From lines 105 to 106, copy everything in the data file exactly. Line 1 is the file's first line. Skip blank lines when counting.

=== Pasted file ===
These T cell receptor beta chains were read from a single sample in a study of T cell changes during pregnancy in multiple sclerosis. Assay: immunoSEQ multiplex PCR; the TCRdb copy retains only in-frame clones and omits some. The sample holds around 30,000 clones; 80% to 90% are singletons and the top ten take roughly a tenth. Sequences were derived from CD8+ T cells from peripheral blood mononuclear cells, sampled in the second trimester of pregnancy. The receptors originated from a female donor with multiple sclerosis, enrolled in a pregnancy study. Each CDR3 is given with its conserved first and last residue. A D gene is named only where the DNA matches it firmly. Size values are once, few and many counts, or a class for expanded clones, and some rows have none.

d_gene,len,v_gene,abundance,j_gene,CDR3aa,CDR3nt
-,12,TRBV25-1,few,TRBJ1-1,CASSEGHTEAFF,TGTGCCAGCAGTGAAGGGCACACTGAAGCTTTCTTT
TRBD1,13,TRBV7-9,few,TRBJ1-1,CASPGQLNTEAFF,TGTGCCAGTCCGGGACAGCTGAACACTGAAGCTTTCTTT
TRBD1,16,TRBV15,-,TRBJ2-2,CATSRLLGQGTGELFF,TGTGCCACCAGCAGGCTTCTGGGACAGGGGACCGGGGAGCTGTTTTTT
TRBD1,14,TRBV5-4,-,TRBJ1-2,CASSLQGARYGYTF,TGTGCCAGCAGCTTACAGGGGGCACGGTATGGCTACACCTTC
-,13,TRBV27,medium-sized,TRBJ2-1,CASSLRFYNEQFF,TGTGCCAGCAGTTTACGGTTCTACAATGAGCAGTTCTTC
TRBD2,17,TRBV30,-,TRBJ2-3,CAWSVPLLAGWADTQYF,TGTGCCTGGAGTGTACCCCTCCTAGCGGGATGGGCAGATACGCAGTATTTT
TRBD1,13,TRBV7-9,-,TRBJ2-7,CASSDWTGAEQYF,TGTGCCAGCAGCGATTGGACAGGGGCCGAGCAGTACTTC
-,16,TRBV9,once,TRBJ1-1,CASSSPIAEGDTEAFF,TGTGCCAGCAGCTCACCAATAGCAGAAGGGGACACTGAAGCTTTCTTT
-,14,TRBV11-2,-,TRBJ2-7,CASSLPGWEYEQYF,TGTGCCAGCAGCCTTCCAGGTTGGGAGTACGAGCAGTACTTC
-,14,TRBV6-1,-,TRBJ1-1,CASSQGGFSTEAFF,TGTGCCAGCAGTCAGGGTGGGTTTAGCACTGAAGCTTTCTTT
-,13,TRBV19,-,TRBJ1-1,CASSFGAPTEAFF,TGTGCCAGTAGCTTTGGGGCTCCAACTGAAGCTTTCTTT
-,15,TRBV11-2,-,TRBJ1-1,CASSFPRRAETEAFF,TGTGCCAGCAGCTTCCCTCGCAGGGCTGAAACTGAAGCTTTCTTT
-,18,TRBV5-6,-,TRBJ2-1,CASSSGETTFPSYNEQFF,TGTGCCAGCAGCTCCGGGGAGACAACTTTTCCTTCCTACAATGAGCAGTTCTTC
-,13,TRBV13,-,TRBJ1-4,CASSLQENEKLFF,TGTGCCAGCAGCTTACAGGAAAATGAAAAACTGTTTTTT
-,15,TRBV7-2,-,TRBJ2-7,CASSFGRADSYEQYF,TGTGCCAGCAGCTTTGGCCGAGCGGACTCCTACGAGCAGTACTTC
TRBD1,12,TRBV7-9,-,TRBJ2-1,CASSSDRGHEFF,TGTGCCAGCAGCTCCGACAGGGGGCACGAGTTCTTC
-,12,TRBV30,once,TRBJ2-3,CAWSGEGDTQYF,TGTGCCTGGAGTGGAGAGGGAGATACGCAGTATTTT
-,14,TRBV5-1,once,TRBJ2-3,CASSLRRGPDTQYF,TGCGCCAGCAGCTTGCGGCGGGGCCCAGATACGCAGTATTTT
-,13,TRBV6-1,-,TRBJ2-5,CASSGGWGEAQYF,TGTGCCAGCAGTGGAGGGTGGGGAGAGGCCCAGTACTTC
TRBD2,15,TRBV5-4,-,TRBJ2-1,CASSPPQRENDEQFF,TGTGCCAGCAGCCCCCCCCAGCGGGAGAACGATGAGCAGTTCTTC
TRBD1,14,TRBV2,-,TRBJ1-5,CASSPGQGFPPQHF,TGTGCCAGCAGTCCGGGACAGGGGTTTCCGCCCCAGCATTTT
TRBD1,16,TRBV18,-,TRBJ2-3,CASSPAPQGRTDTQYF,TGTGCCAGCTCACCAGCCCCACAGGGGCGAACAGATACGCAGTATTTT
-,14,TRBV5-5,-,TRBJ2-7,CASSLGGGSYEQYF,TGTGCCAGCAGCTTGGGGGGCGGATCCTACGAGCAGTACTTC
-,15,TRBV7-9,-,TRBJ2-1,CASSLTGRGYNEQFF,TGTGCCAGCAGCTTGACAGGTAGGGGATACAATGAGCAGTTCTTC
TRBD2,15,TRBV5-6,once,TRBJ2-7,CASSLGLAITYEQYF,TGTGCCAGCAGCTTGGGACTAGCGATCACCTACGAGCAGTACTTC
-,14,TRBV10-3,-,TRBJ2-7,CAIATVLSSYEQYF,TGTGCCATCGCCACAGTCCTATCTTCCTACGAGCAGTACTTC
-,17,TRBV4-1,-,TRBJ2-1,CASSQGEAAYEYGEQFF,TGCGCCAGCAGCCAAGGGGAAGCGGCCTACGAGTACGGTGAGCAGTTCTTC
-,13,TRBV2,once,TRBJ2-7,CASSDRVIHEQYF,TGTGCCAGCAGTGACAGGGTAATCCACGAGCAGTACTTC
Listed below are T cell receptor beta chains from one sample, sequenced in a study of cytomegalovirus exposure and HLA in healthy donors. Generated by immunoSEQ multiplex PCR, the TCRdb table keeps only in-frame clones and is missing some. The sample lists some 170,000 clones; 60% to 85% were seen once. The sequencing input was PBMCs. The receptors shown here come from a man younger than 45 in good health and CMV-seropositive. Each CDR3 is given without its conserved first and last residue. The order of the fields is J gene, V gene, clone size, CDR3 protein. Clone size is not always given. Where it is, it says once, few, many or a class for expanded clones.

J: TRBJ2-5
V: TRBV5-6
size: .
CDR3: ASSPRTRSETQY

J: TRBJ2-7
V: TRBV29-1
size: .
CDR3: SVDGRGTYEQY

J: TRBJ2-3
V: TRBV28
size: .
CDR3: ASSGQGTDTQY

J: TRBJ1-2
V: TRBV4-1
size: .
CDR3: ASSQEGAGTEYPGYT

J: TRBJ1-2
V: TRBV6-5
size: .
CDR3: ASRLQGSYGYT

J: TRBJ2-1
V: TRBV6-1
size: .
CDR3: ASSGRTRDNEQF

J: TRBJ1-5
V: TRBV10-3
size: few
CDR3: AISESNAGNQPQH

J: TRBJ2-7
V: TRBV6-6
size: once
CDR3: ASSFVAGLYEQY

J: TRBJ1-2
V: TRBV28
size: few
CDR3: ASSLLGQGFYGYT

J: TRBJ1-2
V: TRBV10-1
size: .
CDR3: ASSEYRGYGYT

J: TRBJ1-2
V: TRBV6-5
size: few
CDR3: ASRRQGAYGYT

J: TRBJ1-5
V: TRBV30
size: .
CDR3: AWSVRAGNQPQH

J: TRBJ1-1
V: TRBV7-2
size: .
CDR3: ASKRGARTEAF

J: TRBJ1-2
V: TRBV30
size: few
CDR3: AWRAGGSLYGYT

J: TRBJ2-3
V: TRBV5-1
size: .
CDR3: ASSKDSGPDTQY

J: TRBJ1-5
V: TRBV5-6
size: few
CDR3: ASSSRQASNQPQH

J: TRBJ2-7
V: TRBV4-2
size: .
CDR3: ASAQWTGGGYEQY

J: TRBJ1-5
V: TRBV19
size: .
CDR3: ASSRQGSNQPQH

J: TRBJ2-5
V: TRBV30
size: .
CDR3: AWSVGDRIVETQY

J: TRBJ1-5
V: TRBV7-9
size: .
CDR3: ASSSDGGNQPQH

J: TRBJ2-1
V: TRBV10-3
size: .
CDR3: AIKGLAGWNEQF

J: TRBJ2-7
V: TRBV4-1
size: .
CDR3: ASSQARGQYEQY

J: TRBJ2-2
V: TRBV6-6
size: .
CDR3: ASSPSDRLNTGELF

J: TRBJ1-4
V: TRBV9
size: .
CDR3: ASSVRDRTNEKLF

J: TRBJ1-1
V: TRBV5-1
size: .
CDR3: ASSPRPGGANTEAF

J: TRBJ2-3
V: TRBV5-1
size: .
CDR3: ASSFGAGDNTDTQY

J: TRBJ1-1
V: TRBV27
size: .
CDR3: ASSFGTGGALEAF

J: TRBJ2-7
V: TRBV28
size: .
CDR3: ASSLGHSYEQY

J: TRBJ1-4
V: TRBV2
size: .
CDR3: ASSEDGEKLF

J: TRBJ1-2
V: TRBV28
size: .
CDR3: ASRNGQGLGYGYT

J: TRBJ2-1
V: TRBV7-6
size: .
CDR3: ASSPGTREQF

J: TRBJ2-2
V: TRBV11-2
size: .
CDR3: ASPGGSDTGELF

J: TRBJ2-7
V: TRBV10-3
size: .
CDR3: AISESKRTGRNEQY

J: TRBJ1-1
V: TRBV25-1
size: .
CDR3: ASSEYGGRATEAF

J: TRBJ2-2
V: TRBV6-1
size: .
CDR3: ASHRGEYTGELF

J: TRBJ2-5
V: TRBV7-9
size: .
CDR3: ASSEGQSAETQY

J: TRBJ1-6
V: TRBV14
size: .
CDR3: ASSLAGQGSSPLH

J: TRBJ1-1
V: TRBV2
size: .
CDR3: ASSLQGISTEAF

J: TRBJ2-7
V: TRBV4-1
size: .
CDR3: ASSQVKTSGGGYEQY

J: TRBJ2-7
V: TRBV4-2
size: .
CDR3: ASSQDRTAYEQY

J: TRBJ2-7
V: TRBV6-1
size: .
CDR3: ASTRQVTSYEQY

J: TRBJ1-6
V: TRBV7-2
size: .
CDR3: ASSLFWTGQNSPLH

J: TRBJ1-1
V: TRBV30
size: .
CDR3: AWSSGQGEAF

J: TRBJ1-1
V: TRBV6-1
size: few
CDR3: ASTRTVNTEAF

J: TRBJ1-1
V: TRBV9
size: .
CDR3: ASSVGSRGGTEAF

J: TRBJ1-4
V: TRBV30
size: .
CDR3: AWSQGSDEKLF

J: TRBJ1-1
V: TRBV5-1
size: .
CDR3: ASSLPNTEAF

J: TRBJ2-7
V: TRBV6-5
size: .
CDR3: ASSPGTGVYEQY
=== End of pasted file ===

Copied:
V: TRBV30
size: .